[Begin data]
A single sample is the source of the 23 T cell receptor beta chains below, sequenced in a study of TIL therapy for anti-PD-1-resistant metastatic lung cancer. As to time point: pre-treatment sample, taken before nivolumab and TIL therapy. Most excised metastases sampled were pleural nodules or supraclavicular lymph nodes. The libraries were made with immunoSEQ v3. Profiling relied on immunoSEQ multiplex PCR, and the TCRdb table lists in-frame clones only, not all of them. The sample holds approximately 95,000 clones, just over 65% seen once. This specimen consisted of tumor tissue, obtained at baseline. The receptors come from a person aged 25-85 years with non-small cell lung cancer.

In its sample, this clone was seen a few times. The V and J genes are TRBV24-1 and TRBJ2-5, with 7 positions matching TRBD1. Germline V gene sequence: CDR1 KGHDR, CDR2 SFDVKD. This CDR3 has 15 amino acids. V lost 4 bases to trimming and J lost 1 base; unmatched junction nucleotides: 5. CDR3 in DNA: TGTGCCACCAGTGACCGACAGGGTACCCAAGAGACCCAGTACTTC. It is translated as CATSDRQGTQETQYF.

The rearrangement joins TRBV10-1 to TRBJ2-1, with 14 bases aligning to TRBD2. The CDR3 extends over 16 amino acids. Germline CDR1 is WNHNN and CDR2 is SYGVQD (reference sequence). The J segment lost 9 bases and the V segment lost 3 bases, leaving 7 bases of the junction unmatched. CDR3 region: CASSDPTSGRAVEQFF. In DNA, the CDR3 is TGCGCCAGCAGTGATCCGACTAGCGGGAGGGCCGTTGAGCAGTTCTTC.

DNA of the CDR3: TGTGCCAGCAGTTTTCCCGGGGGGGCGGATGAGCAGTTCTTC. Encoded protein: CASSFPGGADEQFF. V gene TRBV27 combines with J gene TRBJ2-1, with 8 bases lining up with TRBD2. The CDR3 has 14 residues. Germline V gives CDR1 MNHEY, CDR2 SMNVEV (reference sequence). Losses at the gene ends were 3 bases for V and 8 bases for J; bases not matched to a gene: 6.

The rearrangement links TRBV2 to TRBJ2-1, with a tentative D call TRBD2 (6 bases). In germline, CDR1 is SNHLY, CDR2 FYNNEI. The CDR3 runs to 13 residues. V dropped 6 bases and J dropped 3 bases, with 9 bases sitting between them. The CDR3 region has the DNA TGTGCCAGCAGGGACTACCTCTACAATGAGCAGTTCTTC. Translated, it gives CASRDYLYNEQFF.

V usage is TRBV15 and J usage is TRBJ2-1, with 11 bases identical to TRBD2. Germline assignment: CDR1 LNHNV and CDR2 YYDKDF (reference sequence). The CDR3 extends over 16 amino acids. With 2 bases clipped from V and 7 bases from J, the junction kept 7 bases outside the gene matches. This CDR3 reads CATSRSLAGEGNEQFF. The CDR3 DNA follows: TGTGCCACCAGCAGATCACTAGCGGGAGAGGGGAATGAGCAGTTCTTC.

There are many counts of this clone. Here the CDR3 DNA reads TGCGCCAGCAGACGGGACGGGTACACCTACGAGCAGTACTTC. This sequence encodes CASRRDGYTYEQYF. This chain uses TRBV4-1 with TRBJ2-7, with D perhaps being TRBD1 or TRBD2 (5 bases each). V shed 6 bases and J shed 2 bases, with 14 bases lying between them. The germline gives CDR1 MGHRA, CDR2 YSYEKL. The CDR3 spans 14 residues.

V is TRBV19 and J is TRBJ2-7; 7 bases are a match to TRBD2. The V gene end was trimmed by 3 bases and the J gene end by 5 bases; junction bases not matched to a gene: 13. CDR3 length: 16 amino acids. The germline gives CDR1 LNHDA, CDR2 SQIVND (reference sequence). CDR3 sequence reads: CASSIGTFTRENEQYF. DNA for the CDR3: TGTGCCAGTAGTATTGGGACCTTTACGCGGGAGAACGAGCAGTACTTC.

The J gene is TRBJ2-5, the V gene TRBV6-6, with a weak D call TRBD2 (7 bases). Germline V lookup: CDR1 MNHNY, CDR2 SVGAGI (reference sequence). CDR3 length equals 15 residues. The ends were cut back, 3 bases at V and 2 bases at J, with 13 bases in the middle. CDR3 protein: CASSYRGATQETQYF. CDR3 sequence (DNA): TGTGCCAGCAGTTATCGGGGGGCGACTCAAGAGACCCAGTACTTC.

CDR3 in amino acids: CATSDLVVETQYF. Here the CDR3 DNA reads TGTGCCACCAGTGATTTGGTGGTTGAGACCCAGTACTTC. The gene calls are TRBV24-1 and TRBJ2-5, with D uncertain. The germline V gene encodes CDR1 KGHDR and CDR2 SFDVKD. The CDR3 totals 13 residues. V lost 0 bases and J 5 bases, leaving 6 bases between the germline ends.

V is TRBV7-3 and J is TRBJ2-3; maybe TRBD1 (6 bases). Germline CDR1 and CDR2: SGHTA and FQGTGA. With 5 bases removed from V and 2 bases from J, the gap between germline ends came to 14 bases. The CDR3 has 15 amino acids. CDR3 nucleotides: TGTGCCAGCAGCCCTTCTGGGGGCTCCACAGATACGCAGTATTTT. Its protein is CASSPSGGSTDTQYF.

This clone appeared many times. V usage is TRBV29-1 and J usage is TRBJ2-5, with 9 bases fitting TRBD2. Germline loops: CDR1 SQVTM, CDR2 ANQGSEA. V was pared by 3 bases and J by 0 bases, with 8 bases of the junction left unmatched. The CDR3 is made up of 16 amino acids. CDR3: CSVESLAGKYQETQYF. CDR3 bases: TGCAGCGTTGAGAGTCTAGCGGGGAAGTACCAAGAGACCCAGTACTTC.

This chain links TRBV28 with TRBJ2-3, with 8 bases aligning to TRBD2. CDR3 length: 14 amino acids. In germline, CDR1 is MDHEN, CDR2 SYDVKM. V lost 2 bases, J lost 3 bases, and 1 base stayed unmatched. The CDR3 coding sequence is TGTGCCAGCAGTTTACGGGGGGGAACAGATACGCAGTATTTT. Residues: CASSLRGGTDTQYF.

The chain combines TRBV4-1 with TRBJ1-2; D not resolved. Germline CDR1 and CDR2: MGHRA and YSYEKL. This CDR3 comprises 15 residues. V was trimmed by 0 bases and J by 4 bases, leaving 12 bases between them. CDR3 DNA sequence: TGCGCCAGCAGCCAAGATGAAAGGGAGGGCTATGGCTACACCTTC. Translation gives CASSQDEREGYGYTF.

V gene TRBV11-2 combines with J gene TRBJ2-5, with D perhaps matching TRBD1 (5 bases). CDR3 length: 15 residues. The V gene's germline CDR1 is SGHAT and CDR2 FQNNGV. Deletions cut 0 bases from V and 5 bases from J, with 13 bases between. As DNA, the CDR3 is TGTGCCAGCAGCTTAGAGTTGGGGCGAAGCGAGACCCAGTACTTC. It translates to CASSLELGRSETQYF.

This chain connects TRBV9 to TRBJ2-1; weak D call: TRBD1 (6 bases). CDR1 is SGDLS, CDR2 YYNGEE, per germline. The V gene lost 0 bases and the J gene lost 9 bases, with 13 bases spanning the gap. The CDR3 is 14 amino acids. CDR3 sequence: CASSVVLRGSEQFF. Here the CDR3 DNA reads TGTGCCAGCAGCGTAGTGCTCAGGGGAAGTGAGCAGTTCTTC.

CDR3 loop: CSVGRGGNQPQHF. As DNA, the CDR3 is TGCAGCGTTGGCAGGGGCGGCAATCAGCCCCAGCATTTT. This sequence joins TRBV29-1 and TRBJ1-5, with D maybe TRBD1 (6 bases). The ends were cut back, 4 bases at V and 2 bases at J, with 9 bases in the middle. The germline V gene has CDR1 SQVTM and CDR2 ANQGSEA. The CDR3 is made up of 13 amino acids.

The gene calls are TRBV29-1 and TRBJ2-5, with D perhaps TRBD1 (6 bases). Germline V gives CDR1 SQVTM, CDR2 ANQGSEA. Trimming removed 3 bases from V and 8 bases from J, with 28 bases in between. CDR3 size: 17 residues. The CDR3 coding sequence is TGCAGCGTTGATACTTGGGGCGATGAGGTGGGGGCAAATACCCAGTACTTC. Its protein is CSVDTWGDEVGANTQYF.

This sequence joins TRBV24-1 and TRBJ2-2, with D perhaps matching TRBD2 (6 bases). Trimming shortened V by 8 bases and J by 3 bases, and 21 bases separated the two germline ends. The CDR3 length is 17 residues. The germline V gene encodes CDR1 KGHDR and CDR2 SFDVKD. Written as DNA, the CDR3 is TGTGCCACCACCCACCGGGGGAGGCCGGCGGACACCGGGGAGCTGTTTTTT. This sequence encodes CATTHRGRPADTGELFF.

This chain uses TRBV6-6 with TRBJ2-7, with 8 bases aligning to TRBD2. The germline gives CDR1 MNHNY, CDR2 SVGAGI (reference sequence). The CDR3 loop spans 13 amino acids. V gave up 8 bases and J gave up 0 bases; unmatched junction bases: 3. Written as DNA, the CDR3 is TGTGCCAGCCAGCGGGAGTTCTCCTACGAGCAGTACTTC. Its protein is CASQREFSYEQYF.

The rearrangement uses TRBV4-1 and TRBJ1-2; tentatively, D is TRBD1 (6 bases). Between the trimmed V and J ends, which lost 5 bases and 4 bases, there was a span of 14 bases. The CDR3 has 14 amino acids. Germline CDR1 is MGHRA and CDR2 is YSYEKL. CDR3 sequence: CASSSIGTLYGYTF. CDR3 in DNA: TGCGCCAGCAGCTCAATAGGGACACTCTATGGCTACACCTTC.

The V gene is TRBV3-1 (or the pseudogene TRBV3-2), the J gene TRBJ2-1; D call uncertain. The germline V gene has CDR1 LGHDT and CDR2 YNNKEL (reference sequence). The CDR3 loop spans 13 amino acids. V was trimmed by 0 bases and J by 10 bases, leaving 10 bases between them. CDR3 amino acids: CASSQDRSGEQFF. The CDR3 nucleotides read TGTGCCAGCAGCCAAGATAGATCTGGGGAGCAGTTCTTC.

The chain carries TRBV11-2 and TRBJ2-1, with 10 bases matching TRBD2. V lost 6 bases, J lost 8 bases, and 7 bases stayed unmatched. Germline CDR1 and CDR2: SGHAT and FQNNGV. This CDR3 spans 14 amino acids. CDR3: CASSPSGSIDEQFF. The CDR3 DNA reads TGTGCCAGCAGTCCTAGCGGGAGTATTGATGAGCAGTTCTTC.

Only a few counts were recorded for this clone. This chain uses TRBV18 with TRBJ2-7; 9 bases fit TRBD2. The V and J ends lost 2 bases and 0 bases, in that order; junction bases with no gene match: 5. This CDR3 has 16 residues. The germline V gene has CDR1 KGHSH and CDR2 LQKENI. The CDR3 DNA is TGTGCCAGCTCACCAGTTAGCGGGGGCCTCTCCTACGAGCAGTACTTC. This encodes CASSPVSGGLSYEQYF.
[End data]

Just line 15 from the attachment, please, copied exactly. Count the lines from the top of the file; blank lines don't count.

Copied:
V gene TRBV11-2 combines with J gene TRBJ2-5, with D perhaps matching TRBD1 (5 bases). CDR3 length: 15 residues. The V gene's germline CDR1 is SGHAT and CDR2 FQNNGV. Deletions cut 0 bases from V and 5 bases from J, with 13 bases between. As DNA, the CDR3 is TGTGCCAGCAGCTTAGAGTTGGGGCGAAGCGAGACCCAGTACTTC. It translates to CASSLELGRSETQYF.